Introduction to Archaeology: Class 3
What we want to learn - and how
Copyright Bruce Owen 2002
A little more on what archaeology is
• Archaeology is generally defined either by its data or by its goals
Defined by data: Archaeology is the study of the material remains of, and related to, past
artifacts, buildings, food garbage, burials, etc.
One of the main things that distinguishes this view of archaeology from antiquarianism and
art history is that archaeologists emphasize studying these material remains
Context or association: the relationships between objects, and between objects and their
Thomas emphasized this on the first page of Chapter 1.
Many types of context: stratigraphic, spatial or geographic distribution, chronological,
statistical association, etc.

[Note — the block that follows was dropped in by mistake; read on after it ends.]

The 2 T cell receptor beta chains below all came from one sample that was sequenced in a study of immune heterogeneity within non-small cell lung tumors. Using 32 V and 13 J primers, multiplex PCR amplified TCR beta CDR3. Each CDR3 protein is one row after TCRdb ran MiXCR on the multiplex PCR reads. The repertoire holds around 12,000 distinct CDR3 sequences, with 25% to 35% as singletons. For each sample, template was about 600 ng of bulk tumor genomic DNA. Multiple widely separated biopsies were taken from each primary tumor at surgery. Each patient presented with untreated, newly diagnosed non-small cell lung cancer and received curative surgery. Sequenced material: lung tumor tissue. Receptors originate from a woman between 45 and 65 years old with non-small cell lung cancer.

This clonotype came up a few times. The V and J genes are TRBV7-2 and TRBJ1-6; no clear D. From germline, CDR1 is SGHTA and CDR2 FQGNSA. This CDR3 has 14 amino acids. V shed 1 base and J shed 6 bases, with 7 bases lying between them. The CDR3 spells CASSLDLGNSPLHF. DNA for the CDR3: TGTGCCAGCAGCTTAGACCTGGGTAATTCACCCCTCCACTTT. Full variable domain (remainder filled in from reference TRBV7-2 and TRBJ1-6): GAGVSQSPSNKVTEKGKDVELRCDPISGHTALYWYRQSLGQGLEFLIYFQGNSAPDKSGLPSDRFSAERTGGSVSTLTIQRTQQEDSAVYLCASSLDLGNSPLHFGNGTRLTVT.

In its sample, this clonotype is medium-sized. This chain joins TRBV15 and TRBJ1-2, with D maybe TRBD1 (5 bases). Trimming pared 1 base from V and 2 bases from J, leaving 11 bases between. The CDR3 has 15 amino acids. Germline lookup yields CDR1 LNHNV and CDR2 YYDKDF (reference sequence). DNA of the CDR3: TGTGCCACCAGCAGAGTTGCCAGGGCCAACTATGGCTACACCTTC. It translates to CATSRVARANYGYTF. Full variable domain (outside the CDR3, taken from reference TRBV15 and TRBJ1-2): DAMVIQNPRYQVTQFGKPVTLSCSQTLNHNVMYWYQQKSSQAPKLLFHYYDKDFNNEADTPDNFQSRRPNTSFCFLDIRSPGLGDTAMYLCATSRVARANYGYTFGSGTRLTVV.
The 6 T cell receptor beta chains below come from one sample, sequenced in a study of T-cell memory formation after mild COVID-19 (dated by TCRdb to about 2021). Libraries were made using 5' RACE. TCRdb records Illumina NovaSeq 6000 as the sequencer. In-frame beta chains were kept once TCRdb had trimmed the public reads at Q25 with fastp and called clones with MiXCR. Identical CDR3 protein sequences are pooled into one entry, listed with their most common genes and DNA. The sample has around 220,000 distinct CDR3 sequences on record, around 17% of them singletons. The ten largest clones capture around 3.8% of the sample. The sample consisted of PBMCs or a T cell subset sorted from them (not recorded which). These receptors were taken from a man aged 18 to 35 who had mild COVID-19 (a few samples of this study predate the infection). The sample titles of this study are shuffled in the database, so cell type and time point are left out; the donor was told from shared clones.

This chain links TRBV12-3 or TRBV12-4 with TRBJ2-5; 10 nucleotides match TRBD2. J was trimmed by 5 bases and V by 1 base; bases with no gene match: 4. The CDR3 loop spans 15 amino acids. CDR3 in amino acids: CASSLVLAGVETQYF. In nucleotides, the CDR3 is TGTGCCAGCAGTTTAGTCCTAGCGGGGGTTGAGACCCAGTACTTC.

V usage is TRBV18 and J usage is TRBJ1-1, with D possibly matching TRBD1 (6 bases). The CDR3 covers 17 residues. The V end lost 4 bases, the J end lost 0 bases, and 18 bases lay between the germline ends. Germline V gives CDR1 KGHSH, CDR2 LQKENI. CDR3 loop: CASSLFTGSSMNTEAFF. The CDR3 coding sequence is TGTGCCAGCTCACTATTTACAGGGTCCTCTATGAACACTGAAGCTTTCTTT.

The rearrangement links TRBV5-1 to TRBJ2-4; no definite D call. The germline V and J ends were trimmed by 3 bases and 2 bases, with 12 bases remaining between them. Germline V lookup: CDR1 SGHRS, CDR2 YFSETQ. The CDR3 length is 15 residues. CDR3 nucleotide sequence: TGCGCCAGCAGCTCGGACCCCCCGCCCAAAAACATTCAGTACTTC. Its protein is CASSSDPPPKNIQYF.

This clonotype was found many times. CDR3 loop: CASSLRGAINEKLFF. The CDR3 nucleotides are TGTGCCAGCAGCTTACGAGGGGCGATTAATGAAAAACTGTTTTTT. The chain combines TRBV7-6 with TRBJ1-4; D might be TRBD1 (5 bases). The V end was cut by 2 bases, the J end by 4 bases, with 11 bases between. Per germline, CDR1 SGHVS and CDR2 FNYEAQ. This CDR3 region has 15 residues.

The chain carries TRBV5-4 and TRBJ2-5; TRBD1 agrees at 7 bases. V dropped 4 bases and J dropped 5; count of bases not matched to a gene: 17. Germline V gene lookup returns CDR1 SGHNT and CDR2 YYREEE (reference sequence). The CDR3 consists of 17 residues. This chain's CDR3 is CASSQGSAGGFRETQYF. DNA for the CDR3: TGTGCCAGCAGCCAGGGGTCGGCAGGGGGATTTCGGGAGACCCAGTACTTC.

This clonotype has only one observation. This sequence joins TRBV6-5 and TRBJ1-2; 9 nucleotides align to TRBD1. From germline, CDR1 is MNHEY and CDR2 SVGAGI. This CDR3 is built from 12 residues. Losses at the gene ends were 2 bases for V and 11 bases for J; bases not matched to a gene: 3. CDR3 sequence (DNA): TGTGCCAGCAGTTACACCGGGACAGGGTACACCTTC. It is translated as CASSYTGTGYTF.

Defined by goals: Archaeology is the extension of anthropology into the past, using mostly
material remains as evidence.
(some kinds of non-material evidence that help include glottochronology, ethnohistory,
mythology, etc.; ancient written texts are both material and not…)
This begs the question of what anthropology is: a subject hotly disputed right now by
literally, anthropology is the study of humankind
this is part of the thrust of Thomas's chapter 2: to understand Americanist archaeology,
you have to understand a little about anthropology's approach to the world
The anthropological approach
Thomas's examples of anthropologists: Richard Leakey, Jane Goodall, Don Johanson, maybe
Steven Jay Gould.
Who are these people?
4 generally recognized subfields of anthropology:
biological (or physical)
shared anthropological outlook
holistic: to understand humans and society, you must consider biology, ecology, culture
(what's that??), language, politics…
everyone disagrees about what culture is (but we all "know it when we see it")
a very rough gloss: knowledge, beliefs, myths, aesthetics, technology, language, social
rules, etc. that people learn and that structure their lives
emic vs. etic approaches to studying people: